The word “meme” has been a verb since at least 2005, when John Prine’s “Songs of Innocence” first appeared on VHS.
That same year, The Rolling Stones’ “Foolish Heart” became the first song ever to hit No. 1 on the Billboard Hot 100.
But by the time Prine released his 2013 debut, Songs of Innotence, he’d been using the word since 2001.
“Memes are an extension of the human condition,” Prine told The Washington Times.
“I’ve always been interested in them, I’ve always liked them, but I’ve never really thought of them as words.”
But the word “Meme” wasn’t even on the list of most-loved words until the mid-2000s, when the word came to mean something very different from its original definition.
The word was coined by comedian Jon Stewart in 2004, when he and his wife, Samantha, were on a trip to Japan.
Stewart and his husband decided to make a song out of their travels and, in a twist of fate, the joke they would make would be “Memet” on the radio.
A day later, the song “Mememe” was added to the Billboard 200.
In the song, Stewart says he’s a “Memetic Meme” that “gets you where you want to go.”
And that’s when “memet,” the original word for the internet, came into play.
In 2017, it was added into the dictionary, the most common word in use among adults.
“I don’t think there’s a better word for being nostalgic,” Stewart said at the time.
“There are no words in the dictionary that do justice to how many times we’ve all experienced nostalgia in life, whether it’s an episode of ‘The Simpsons,’ or the time we’ve shared a kiss, or a time we were in the same room, or the moment that made us laugh, or whatever.
I don’t care how many words there are in the word.
If we don’t have a word to describe it, it just becomes a word.
And when we start using words like ‘memet,’ I think it really opens the door to new and wonderful things that we never imagined, and we’ll never know.”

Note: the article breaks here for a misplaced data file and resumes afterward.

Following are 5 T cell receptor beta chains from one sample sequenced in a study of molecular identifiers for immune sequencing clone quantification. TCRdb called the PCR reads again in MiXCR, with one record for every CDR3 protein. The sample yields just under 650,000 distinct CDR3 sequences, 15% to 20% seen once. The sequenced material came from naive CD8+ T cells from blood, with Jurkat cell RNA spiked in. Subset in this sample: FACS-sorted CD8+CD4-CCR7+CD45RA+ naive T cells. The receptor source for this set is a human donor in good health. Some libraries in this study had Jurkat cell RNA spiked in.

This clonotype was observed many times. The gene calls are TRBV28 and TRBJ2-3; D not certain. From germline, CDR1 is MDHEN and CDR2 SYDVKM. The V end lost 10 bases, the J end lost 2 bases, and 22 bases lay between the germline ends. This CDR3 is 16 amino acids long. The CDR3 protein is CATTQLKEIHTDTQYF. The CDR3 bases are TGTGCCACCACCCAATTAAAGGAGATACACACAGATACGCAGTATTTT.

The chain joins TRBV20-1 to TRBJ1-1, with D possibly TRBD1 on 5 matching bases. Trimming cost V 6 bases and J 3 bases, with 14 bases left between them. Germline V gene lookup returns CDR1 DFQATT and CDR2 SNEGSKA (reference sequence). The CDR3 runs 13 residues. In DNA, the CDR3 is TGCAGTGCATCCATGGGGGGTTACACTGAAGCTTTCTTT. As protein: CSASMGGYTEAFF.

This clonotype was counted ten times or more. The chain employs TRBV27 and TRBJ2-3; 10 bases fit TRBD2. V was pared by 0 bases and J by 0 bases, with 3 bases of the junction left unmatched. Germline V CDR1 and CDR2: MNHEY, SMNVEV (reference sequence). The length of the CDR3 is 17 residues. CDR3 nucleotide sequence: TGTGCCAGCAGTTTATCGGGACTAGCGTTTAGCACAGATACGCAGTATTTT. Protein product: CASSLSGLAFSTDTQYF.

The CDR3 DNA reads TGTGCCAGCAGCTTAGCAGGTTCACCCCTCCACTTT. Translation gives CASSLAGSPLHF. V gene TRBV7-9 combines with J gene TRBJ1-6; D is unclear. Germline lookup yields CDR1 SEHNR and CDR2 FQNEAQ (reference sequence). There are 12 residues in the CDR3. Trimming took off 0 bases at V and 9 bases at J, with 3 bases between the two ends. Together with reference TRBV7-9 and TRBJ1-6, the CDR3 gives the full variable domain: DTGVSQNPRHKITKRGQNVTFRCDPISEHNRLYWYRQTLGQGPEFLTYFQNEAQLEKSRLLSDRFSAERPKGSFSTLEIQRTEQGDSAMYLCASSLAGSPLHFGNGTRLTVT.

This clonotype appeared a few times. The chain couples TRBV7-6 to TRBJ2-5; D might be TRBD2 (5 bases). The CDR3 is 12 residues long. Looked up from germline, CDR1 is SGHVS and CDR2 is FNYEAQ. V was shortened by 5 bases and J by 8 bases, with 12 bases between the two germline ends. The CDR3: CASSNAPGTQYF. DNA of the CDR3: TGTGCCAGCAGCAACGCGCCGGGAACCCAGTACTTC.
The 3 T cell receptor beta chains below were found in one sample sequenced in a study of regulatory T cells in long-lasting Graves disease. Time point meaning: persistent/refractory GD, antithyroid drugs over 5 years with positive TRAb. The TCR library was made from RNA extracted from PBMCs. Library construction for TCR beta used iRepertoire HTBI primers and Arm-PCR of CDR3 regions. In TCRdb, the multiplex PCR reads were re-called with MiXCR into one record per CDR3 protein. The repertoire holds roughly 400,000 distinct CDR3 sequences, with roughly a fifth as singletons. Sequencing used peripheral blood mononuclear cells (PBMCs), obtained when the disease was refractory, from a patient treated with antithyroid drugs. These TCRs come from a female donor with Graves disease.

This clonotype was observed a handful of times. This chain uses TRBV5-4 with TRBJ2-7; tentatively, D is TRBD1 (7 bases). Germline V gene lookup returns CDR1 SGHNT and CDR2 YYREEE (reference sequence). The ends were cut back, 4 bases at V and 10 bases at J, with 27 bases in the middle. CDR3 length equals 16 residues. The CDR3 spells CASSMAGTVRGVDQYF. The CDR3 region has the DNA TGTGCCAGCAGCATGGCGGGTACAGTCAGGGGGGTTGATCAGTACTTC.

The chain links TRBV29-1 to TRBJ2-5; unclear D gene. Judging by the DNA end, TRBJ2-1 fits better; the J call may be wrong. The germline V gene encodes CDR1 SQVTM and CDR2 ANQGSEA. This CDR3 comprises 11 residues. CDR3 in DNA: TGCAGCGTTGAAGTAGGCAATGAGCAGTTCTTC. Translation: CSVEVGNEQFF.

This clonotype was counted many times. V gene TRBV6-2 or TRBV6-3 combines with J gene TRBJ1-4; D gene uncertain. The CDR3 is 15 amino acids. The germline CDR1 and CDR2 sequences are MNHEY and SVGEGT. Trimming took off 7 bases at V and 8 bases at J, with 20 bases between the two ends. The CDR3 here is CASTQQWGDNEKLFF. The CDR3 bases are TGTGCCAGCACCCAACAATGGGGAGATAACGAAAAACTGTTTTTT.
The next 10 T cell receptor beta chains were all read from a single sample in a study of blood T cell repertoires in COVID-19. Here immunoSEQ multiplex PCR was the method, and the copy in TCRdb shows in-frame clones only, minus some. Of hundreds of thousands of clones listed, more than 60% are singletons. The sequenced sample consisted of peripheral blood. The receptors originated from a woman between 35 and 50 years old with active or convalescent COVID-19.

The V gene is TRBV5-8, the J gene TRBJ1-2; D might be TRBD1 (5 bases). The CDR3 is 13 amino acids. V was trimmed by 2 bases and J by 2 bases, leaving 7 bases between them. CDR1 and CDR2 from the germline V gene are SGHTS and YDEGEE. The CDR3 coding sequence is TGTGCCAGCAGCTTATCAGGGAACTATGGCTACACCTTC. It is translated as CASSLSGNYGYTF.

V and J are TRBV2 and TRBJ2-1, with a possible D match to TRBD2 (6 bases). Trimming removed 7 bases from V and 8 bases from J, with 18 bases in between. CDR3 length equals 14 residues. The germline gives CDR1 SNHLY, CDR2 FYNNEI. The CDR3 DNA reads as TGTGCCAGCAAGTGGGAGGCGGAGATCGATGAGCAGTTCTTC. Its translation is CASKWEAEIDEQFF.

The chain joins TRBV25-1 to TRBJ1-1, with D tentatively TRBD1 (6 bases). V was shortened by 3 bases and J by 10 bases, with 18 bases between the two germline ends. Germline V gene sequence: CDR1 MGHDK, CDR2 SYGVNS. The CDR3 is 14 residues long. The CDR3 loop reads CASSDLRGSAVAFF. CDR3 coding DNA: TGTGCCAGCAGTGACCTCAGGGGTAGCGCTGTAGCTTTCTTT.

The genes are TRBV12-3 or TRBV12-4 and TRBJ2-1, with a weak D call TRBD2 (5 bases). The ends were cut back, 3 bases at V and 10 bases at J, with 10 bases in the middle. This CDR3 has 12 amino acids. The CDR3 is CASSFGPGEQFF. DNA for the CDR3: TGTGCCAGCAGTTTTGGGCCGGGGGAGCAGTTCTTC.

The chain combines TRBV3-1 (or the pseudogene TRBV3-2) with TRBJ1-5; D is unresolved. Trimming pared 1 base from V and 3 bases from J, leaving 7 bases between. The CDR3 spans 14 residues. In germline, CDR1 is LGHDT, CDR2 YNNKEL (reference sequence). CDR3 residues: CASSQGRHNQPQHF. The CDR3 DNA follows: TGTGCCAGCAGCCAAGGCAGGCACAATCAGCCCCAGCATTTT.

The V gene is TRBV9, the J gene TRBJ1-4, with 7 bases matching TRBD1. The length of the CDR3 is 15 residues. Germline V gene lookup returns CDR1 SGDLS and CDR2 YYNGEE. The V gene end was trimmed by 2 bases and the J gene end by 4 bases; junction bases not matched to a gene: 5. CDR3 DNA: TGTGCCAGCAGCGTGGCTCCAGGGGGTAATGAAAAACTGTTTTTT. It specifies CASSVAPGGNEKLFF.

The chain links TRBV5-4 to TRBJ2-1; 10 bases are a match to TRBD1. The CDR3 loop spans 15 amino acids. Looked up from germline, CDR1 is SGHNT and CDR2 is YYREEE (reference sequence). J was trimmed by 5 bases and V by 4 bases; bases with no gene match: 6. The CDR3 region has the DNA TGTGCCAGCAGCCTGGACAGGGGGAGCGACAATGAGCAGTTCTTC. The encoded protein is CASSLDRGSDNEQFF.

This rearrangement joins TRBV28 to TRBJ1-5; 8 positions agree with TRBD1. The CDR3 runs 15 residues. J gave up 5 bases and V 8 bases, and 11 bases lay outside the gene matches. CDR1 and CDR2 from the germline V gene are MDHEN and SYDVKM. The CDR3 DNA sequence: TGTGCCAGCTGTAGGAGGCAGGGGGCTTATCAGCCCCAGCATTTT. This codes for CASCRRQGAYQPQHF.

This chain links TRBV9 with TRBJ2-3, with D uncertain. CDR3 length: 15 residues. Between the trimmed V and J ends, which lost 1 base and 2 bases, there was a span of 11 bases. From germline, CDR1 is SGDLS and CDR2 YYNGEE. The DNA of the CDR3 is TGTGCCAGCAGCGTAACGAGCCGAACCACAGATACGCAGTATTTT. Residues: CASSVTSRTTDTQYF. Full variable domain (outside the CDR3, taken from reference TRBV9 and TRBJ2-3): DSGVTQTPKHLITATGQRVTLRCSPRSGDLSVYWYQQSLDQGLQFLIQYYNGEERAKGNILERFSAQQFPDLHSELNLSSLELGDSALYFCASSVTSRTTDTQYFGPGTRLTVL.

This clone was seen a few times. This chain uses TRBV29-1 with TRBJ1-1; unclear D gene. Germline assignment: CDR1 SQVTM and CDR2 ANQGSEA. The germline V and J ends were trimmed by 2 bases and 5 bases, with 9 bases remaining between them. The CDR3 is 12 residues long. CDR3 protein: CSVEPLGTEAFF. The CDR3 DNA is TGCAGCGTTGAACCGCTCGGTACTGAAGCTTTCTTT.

But the word has also been used by some who have a different view.
In 2012, comedian David Sedaris, who was born and raised in Japan, launched a meme about a Japanese man who had a “memetic memory” and used that memory to help people “save money.”
In 2017’s “Memememe,” the term “Memegen” was used to describe a kind of memory that people have about their lives and their friends.
“It’s like ‘I have a memory of being in the room with you, I remember that you liked me and that you were happy with me, and now I have the ability to do anything I want because of that,'” Sedaris said in the song.
In 2017, “Memenomics,” an initiative that seeks to use artificial intelligence and machine learning to predict the next social trends in society, made use of the term to describe how artificial intelligence could improve our understanding of what makes us happy and sad.
While many of the songs on the Top 10 of the Billboard Top 200 are popular, the “Memeplex” and “Memete” memes have been the most-watched songs on YouTube.
There are some people who feel “memes” have been overused.
In 2013, the British musician Paul McCartney used the term in a song titled “Hip Hop Meme,” in which he describes his friendship with a rapper who “got me in a funk.”
The term has also become associated with the internet’s recent resurgence, especially among young people.
A recent study by the University of California, Los Angeles, found that about two-thirds of high school students in the United States now have a Facebook account, a rise that has been linked to the use of “memegen.”
When the term was first coined, the phrase “memewrap” was coined to describe the way music can be “re-interpreted and re-presented” to appeal to different audiences.
Today, “memeplexes” are being used in popular culture, too.
The phrase “I wish I was a meme” has appeared in the movie “Frozen,” and in “Memeloop,” the animated series from Disney that includes a character called Memeloop.
The term “memeloop” also appeared in an episode from “The Simpsons,” where a character named Bart is shown talking about how his friends and classmates have “memememes” of him and others.
And last year, the show “Frosty the Snowman” made fun of the phrase.
In one episode, the character Ice King